# Numbers

There are three different types of numbers in Python: `int` (integer), `float`, and `complex`.

``````# These are all integers
>>> x = 4
>>> y = -193394
>>> z = 0
``````
``````# These are all floats
>>> x = 5.0
>>> y = -3983.2
>>> z = 0.
``````
``````# This is a complex number
>>> x = 42j
>>> type(x)
<class 'complex'>
``````

In Python, integers and other simple data types are just objects under the hood. That means that you can create new ones by calling methods. You can provide either a number or a string.

You’ll rarely use this syntax to declare variables in code, but you’ll need to remember it to switch your variable between different types.

``````>>> x = int(4)
>>> z = float(5.0)
``````

To create a new integer from a string input, call `int()`:

``````>>> y = int('4')
>>> y
4
>>> type(y)
<class 'int'>
``````

Python also provides a `decimal` library, which has certain benefits over the `float` datatype. For more information, refer to the Python documentation.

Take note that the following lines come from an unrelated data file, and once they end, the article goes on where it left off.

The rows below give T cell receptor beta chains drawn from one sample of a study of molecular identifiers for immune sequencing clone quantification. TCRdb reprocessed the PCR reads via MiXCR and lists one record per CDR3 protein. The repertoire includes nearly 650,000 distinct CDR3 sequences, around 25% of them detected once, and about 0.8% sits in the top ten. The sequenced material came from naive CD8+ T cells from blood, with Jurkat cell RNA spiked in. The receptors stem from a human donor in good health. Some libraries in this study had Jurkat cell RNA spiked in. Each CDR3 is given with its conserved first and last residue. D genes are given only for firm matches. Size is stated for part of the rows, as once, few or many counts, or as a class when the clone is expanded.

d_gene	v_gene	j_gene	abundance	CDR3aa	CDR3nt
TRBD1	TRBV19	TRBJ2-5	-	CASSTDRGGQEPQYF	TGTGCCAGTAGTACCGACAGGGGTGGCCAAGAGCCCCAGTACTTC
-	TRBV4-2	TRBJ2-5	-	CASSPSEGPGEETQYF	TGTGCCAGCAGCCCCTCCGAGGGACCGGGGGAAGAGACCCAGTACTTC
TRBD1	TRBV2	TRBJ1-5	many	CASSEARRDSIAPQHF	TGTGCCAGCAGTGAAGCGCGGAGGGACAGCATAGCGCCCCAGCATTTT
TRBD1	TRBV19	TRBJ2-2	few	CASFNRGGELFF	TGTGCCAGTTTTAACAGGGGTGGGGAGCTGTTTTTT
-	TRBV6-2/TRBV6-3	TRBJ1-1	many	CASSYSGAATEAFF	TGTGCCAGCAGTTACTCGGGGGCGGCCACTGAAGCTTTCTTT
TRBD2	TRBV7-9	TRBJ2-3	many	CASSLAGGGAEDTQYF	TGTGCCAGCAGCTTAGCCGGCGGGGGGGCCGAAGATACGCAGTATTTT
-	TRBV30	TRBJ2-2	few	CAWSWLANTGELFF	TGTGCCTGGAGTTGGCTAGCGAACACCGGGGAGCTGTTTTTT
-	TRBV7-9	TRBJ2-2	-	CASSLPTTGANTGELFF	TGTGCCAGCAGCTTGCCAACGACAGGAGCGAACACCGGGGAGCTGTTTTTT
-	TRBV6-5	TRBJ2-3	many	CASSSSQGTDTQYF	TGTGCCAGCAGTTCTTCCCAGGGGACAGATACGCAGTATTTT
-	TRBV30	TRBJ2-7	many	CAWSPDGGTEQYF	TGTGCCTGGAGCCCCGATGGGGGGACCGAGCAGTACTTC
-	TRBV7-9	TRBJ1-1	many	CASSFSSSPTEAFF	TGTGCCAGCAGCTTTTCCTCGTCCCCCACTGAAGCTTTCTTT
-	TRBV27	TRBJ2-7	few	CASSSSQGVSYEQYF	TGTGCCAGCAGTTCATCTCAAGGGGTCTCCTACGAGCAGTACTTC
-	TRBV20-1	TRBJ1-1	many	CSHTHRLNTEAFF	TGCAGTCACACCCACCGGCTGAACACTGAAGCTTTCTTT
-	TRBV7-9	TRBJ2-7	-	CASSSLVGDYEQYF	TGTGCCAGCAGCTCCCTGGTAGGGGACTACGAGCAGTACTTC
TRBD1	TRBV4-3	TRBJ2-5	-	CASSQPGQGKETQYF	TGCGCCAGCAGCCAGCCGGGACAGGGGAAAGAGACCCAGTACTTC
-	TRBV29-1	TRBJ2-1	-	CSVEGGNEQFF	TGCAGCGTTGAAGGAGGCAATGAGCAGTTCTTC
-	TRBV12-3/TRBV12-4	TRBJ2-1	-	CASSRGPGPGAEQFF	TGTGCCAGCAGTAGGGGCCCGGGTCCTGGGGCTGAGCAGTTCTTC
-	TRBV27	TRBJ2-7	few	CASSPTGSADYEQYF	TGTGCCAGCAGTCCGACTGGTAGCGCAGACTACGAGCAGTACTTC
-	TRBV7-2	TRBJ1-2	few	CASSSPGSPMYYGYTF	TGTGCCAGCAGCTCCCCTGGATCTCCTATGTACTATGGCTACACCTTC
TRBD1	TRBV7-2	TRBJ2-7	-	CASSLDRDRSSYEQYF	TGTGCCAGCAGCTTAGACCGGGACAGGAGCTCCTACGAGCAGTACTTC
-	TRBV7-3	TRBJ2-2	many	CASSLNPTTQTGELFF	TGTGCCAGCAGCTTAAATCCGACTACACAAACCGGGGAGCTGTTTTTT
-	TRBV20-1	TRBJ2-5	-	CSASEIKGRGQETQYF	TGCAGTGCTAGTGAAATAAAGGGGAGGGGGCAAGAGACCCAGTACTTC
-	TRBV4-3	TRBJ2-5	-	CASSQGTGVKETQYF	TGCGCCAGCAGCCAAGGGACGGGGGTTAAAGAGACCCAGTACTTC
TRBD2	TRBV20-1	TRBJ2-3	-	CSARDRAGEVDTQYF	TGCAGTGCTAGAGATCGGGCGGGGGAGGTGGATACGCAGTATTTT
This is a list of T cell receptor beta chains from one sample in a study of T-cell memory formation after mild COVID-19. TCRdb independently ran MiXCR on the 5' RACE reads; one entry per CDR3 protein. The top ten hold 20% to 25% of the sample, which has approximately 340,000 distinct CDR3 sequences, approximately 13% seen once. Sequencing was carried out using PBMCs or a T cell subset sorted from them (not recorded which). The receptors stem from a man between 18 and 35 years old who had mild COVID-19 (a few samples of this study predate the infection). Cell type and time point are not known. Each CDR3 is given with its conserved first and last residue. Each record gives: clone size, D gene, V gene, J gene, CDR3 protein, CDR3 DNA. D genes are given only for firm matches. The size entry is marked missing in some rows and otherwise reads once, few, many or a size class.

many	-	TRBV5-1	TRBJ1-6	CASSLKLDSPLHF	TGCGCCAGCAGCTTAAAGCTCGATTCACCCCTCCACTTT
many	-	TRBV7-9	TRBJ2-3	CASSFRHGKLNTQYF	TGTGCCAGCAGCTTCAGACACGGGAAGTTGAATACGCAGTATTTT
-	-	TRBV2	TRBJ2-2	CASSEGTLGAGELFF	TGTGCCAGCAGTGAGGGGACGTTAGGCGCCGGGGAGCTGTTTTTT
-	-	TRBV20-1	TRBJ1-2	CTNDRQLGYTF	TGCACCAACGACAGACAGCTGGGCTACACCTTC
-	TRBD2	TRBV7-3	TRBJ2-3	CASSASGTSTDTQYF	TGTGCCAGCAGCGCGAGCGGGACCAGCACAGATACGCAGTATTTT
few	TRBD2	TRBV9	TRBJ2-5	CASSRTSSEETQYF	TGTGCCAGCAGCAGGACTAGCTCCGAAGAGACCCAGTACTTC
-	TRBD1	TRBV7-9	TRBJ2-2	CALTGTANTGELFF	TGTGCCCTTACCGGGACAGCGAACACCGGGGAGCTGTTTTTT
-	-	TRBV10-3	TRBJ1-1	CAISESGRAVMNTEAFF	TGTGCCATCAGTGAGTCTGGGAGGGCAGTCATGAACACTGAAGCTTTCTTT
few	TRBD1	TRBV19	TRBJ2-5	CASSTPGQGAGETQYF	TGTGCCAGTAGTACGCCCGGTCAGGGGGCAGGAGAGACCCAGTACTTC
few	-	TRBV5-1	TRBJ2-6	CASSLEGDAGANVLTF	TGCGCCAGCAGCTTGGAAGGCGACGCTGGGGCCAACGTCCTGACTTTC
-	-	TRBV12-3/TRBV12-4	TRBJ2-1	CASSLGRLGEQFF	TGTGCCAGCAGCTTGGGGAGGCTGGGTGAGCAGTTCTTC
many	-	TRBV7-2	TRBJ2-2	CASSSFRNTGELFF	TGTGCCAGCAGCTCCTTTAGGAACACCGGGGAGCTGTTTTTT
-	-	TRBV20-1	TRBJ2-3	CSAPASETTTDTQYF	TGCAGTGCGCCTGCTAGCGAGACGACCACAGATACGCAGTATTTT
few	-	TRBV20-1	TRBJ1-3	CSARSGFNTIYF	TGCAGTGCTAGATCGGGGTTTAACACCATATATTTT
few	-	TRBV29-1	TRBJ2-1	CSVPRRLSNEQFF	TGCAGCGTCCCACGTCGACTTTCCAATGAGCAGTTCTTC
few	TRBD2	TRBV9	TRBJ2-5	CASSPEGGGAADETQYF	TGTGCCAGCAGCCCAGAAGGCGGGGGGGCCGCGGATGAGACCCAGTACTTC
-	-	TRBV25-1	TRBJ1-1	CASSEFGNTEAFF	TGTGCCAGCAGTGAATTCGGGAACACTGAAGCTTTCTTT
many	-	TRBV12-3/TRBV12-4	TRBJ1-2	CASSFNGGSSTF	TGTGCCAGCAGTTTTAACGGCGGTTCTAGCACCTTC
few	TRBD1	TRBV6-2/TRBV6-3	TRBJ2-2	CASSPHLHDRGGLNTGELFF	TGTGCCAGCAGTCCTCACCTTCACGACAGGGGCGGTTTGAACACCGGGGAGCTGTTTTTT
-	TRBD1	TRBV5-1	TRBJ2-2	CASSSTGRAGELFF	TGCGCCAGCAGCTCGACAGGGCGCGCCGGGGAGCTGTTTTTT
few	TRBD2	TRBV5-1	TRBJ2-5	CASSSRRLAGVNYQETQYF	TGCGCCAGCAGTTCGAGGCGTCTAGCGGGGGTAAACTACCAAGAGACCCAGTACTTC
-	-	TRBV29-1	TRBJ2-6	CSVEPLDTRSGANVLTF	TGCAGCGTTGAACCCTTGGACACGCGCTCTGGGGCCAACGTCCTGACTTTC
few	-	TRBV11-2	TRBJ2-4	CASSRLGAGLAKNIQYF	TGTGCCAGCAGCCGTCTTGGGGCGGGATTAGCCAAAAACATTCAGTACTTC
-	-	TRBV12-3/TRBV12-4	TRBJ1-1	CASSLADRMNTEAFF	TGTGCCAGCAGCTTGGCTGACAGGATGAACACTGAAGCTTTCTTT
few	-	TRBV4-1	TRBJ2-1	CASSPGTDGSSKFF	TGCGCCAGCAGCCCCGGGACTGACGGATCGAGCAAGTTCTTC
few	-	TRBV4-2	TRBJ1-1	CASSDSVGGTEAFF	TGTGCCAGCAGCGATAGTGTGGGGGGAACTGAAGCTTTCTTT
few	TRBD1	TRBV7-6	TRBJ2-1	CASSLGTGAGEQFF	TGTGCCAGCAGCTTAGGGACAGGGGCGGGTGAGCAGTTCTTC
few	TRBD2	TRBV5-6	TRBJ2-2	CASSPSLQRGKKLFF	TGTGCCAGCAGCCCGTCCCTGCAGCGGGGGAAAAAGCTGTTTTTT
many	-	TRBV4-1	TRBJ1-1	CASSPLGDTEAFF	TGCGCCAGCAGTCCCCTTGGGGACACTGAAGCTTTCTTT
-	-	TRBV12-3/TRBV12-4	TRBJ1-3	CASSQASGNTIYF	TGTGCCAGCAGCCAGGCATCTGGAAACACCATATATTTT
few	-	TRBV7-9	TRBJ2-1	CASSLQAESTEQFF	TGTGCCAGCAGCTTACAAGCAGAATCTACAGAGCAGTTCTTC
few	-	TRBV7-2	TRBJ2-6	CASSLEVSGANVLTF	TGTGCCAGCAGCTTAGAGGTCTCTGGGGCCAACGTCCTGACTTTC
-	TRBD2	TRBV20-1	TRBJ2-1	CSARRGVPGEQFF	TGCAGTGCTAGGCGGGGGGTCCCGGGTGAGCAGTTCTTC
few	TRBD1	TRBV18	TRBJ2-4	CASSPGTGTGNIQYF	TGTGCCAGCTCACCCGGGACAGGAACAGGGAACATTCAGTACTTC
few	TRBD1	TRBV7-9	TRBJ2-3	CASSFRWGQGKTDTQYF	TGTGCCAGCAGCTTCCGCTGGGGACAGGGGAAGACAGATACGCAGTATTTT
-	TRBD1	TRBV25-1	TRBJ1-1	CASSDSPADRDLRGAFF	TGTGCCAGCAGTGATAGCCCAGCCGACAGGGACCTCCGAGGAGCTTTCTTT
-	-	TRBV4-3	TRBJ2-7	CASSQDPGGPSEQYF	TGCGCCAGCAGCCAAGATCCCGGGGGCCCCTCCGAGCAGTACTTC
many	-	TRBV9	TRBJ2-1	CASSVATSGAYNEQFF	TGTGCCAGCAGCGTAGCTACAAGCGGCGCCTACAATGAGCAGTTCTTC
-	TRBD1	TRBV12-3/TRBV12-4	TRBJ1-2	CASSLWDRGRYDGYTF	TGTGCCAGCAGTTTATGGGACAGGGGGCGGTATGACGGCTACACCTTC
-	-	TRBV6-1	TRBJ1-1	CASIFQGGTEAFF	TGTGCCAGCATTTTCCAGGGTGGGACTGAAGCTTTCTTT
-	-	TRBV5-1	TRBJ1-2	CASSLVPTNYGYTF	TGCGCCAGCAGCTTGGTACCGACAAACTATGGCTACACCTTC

## Mathematical Operations

Common mathematical operations can be performed on numbers in Python.

``````>>> 5 + 4
9
>>> 10 - 7
3
>>> a = 3
>>> b = 2
>>> a * b  # multiplication
6
>>> a ** b  # pow -- 3^2
9
>>> 5.0 / 2.0
2.5
>>> # Use parenthesis to guarantee order
>>> (2 + 2) * (3 + 5)
32
``````

Know that: - If you add a `float` and an `int`, the resulting type will be a `float`. - If you divide two `int`s (integers), the result will be of type `float`, unless you use the special integer division operator (`//`)

``````>>> 3.0 + 1
4.0
>>> 6 / 3
2.0
>>> 6 // 3
2
``````

Python also has several handy built-in methods for working with numbers, like `min()` for minimum, `max()` for maximum, and `round()` for rounding to the nearest integer.

``````>>> min(3, 1, 2)
1
>>> max(100, 0, 5)
100
>>> round(3.1)
3
>>> round(5.9)
6
``````

If you need more advanced methods, Python also offers a `math` module in the standard library.

## Boolean Types

In Python, Booleans are of type `bool`. Surprisingly, the boolean types `True` and `False` are also numbers under the hood.

• `True` is `1` under the hood.
• `False` is `0` under the hood.
``````>>> True == 1
True
>>> False == 0
True
``````

That means you can do silly things, like add two Boolean numbers together.